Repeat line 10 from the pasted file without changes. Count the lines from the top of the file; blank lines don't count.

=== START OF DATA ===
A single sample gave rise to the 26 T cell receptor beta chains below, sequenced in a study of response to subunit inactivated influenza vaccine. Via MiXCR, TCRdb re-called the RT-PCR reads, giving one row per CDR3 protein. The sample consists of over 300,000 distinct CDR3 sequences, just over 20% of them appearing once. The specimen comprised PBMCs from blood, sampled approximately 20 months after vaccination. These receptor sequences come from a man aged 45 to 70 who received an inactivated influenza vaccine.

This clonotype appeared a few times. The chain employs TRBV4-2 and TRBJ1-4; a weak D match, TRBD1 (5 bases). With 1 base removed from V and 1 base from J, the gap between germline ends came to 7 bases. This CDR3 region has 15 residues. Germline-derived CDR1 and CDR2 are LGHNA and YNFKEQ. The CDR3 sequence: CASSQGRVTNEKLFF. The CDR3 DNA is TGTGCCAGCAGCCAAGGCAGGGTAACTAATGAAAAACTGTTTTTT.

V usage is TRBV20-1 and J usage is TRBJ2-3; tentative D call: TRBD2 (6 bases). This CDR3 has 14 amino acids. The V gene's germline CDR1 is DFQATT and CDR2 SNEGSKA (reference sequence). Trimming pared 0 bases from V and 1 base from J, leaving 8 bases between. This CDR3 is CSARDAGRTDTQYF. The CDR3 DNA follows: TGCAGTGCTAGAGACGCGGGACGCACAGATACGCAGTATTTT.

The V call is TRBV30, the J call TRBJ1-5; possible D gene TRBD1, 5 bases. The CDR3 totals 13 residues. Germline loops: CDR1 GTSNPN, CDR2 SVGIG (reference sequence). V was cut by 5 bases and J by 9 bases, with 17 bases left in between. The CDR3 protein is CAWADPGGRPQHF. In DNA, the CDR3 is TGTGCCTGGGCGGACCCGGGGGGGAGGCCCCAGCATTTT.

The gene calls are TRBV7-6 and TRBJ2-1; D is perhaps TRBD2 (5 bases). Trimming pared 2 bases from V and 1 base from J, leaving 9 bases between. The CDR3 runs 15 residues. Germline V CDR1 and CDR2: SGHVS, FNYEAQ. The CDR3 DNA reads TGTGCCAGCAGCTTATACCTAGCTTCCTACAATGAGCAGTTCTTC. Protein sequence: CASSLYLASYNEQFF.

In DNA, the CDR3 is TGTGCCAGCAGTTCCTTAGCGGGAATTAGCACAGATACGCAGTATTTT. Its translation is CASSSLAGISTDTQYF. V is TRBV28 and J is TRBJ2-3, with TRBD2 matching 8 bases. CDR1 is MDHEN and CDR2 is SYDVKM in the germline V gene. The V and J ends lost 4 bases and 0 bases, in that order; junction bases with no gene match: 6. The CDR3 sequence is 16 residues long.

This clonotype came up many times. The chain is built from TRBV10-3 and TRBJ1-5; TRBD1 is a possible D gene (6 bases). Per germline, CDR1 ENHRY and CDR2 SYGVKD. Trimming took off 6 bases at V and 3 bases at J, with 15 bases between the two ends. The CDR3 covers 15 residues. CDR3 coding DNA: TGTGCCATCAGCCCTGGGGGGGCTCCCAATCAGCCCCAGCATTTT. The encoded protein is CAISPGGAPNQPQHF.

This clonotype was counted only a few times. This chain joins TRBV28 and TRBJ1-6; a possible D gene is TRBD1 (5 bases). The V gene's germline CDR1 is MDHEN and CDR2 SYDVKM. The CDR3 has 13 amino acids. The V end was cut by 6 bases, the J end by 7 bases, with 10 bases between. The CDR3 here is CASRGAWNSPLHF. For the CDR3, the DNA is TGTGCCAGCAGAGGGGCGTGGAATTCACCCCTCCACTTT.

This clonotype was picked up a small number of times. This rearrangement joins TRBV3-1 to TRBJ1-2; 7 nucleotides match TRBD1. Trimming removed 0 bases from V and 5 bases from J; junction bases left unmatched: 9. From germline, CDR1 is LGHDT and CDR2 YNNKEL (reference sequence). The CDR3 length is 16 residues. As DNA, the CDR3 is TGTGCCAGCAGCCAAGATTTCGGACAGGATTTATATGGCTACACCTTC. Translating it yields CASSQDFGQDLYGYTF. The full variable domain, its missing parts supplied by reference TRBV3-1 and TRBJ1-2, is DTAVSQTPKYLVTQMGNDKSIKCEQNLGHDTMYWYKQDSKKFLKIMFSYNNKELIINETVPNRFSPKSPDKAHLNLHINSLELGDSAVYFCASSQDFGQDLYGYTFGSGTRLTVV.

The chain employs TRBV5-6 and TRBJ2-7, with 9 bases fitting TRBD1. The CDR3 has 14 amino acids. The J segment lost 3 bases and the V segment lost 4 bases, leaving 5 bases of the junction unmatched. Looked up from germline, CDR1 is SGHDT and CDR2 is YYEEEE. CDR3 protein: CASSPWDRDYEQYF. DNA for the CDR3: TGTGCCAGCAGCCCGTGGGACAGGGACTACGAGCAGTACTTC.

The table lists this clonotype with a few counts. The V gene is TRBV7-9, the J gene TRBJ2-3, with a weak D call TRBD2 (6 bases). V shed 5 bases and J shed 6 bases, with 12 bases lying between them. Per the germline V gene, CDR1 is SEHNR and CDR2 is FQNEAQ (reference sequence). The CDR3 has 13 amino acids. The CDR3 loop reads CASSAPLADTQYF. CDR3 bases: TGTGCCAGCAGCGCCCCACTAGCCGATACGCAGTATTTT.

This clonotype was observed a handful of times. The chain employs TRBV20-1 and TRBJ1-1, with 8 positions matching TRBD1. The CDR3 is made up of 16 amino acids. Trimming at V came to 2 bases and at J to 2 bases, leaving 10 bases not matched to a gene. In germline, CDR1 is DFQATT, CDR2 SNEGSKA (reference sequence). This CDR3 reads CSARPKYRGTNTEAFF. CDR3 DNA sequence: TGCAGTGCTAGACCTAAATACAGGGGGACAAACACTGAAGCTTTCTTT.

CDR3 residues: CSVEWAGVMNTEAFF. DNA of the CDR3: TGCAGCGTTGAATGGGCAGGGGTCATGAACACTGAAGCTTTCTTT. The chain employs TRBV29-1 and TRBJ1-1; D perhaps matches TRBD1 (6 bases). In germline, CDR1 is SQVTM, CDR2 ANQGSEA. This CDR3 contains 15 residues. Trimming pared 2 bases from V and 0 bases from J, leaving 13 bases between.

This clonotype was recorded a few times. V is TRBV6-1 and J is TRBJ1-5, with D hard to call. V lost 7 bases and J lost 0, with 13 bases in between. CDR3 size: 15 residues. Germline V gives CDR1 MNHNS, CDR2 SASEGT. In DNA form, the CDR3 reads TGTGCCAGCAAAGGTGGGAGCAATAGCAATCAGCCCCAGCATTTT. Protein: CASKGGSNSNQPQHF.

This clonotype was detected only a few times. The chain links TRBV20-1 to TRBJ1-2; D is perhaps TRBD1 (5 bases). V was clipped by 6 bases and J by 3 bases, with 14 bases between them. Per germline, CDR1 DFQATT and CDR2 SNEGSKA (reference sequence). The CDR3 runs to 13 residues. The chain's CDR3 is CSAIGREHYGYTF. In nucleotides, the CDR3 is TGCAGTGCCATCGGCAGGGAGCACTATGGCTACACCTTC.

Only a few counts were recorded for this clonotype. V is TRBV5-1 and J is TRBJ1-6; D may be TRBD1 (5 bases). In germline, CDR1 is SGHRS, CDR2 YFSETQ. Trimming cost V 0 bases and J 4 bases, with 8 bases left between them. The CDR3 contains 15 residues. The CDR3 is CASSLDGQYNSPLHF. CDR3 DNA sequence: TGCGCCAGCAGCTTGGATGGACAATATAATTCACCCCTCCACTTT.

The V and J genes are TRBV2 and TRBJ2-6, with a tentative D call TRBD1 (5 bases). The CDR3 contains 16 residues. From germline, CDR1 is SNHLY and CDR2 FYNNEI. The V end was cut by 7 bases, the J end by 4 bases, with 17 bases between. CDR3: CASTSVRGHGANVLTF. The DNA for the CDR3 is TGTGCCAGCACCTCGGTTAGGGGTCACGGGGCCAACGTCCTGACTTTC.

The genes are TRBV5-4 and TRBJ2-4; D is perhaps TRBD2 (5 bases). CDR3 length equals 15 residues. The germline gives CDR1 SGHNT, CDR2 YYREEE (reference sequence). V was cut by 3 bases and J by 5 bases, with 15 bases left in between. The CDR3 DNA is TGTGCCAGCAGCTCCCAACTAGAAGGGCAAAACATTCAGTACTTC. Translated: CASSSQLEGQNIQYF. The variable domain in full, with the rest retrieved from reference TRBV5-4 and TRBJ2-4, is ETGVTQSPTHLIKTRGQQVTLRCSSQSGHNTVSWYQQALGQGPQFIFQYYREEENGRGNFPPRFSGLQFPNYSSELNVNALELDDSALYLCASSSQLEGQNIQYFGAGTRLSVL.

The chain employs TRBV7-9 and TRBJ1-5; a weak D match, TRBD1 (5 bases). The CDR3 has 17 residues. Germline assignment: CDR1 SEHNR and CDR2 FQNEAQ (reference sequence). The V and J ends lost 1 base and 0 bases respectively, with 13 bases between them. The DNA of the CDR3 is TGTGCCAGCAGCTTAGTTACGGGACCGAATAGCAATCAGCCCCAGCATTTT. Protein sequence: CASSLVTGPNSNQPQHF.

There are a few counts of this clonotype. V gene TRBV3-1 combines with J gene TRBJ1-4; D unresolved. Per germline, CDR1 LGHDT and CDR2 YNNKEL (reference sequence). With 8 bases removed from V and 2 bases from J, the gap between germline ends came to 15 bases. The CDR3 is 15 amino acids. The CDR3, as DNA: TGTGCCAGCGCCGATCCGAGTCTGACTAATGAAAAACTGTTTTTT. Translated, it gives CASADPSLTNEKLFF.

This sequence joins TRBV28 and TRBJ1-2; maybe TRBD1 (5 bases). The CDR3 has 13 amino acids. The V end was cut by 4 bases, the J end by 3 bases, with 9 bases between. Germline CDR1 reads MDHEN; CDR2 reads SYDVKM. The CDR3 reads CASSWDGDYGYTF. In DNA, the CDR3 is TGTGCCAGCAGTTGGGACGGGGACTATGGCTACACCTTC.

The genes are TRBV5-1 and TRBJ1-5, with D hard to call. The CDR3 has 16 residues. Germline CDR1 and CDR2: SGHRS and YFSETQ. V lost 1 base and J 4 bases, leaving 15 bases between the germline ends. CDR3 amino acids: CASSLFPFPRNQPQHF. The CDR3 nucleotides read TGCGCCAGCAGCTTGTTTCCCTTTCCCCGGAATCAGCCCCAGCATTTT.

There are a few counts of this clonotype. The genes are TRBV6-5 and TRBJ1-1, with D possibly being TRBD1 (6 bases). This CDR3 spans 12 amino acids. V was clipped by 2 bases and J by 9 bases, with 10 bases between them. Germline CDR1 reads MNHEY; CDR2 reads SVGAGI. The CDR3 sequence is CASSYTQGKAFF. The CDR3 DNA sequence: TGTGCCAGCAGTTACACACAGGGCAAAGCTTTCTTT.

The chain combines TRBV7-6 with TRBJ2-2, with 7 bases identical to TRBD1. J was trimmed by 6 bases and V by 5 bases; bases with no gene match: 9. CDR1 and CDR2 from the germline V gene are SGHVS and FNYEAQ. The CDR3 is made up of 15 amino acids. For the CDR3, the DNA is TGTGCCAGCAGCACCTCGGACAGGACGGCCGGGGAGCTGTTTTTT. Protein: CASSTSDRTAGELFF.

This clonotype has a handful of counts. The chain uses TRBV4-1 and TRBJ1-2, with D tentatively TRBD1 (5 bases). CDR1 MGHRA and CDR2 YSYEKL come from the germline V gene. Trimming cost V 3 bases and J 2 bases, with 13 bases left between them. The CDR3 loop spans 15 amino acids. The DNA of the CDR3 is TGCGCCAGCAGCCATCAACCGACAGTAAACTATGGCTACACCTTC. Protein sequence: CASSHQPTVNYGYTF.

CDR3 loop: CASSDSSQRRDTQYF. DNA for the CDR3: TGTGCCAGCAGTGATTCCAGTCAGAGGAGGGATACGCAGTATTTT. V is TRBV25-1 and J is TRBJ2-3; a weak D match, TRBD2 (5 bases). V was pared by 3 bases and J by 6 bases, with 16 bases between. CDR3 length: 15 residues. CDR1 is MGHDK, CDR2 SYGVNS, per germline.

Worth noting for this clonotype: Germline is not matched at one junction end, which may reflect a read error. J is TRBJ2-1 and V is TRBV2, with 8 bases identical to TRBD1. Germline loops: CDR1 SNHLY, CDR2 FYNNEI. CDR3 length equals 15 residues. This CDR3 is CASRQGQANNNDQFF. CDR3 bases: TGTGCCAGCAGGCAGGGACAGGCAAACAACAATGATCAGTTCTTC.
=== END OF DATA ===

The chain employs TRBV5-6 and TRBJ2-7, with 9 bases fitting TRBD1. The CDR3 has 14 amino acids. The J segment lost 3 bases and the V segment lost 4 bases, leaving 5 bases of the junction unmatched. Looked up from germline, CDR1 is SGHDT and CDR2 is YYEEEE. CDR3 protein: CASSPWDRDYEQYF. DNA for the CDR3: TGTGCCAGCAGCCCGTGGGACAGGGACTACGAGCAGTACTTC.